Karen Busby suggests that the safety, security and well-being of surrogate mothers, the children they bear and the intended parents may be better protected through regulatory regimes than criminal prohibitions.
A British Columbia couple (Greg and Elaine Smith) have learned, the hard way, that there are many perils to international surrogacy. After signing a comprehensive contract with a Mexican clinic, the Smiths thought they had covered all the bases. But when their twins were born prematurely and could not breathe on their own, the couple read the fine print. The clinic was not responsible for intensive care medical costs. British Columbia (like most provincial governments) does not pay for offshore care and so the couple faced crippling medical bills.
The couple also recently learned that they were not legally recognized as the twin’s parents. Almost everywhere in the world, the woman who gives birth is, at law, recognized as the child’s parent unless and until a court order changes that status. Most countries prohibit surrogacy and therefore forbid judicial authorities from giving intended parents the legal status of parent. Countries that do permit surrogacy often have complicated parentage rules— often requiring an independent investigation into the circumstances of the birth before a birth certificate can be issued in the names of the intended parents. States have a legitimate interest in ensuring that children born within their borders are not subject to baby selling, or that unscrupulous parties are not trying to avoid local adoption rules.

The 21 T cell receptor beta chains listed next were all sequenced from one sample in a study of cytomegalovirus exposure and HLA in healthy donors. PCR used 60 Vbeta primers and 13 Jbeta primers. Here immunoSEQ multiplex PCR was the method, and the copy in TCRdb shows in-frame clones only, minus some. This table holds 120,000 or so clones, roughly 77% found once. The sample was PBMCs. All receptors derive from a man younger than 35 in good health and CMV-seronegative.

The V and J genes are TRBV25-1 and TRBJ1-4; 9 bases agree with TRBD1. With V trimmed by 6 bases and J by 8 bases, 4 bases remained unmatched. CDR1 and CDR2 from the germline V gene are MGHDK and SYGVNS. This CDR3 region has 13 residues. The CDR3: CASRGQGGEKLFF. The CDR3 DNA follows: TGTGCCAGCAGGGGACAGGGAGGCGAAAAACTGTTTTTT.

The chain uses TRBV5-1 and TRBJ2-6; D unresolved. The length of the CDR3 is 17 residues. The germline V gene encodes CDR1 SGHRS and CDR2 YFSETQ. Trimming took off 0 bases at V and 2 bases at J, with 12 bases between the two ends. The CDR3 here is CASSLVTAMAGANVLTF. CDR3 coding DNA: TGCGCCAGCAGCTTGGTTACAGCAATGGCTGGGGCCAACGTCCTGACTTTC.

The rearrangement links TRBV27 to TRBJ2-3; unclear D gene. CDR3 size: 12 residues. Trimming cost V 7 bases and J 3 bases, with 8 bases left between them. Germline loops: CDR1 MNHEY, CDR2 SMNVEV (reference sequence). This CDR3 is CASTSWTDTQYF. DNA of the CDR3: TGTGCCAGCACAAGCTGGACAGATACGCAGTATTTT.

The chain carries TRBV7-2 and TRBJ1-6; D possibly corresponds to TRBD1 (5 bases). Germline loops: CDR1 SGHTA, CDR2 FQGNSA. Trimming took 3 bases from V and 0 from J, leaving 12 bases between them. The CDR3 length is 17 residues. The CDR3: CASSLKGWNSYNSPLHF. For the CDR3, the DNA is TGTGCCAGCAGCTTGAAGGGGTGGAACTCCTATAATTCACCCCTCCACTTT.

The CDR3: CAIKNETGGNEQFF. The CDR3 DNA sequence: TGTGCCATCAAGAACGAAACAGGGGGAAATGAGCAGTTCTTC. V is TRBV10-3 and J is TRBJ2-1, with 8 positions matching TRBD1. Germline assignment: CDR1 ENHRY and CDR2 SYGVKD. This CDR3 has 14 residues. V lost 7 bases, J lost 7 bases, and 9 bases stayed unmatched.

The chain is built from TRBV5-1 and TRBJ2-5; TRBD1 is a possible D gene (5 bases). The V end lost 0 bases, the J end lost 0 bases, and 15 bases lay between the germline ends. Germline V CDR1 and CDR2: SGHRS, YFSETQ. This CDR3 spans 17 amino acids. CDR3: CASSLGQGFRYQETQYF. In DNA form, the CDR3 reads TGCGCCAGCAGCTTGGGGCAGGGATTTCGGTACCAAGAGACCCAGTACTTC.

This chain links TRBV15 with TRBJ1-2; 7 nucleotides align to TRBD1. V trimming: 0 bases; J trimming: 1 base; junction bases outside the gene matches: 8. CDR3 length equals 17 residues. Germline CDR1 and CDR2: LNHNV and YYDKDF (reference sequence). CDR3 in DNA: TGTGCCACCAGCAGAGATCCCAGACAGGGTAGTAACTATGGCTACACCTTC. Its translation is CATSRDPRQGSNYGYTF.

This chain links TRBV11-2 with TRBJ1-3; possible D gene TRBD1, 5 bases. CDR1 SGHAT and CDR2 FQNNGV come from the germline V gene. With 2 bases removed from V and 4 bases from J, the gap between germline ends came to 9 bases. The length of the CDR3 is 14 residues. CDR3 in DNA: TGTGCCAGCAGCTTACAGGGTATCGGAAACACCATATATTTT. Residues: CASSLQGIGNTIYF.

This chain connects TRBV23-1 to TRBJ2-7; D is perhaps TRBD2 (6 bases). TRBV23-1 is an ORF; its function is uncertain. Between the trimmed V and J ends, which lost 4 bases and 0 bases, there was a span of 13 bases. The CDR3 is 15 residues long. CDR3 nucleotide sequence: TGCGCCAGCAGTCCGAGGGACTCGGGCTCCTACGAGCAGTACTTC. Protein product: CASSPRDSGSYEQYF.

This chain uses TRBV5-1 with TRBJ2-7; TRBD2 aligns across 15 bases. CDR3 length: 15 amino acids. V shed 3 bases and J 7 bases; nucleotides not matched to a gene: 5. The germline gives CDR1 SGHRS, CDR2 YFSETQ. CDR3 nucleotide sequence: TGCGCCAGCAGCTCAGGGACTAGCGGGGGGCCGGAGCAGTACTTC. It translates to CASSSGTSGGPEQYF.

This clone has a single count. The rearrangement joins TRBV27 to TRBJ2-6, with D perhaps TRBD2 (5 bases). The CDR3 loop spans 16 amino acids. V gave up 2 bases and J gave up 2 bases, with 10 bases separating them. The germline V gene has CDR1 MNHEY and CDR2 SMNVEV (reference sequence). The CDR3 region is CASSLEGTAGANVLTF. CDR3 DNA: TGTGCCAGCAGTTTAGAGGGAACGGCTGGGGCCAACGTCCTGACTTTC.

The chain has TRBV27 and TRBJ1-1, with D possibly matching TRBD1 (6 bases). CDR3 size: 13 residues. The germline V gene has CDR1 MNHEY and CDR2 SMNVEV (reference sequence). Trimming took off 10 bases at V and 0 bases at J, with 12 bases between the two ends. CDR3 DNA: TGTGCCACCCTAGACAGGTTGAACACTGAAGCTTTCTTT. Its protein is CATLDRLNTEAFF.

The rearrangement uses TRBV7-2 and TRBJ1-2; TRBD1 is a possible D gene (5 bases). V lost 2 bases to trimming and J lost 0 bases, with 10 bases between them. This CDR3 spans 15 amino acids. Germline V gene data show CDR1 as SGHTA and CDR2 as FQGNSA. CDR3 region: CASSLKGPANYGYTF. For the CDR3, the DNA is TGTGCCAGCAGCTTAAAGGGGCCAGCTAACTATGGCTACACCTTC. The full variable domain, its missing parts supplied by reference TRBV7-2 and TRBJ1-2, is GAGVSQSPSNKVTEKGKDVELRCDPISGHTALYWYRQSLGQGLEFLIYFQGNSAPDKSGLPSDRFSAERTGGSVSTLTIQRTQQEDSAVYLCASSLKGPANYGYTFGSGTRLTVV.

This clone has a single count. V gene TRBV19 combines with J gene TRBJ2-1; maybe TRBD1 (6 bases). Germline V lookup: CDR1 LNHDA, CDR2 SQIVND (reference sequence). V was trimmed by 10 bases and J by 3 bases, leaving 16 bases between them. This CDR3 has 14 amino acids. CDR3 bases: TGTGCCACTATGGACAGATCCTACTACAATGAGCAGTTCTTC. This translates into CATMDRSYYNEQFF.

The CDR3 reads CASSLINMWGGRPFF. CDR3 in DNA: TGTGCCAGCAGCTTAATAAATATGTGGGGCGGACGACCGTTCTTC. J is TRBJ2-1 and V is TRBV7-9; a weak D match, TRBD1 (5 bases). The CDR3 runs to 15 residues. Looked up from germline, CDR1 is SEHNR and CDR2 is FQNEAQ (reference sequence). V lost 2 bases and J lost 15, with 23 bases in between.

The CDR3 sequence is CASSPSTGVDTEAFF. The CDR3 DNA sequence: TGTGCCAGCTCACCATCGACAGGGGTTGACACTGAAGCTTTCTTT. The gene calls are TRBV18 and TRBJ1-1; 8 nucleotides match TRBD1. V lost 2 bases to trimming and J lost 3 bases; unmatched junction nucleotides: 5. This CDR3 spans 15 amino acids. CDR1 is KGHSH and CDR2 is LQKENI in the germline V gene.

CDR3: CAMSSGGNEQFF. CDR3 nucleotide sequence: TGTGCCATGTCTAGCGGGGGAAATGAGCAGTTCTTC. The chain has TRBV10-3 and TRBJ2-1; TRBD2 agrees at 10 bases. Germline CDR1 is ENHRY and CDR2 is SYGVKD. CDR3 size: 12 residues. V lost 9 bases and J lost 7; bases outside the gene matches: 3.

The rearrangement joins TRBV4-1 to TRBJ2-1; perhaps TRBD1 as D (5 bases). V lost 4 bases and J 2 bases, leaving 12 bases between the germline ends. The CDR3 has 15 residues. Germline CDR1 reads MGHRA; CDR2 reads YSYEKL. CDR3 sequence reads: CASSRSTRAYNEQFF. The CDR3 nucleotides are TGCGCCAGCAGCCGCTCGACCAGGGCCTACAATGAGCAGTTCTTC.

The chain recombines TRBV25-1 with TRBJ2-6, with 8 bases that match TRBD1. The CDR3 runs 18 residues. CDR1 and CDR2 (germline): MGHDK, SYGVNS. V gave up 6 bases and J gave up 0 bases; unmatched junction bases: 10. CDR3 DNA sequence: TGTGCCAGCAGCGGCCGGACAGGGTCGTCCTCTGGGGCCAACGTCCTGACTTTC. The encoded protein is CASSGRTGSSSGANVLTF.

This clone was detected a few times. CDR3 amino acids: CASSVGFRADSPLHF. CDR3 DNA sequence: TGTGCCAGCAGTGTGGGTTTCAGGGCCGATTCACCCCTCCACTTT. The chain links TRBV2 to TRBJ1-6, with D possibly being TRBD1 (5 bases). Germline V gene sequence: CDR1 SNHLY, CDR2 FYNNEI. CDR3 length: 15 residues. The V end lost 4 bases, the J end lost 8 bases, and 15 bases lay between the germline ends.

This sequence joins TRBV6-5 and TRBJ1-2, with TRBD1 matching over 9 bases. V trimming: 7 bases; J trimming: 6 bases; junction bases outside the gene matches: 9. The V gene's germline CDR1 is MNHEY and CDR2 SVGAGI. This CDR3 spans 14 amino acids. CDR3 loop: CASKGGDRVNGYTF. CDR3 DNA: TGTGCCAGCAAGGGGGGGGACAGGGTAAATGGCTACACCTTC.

In addition to a birth certificate, children born of international surrogacy also require a passport to enter the intended parents’ country of residence.
The views, opinions and positions expressed by these authors and blogs are theirs and do not necessarily represent that of the Bioethics Research Library and Kennedy Institute of Ethics or Georgetown University.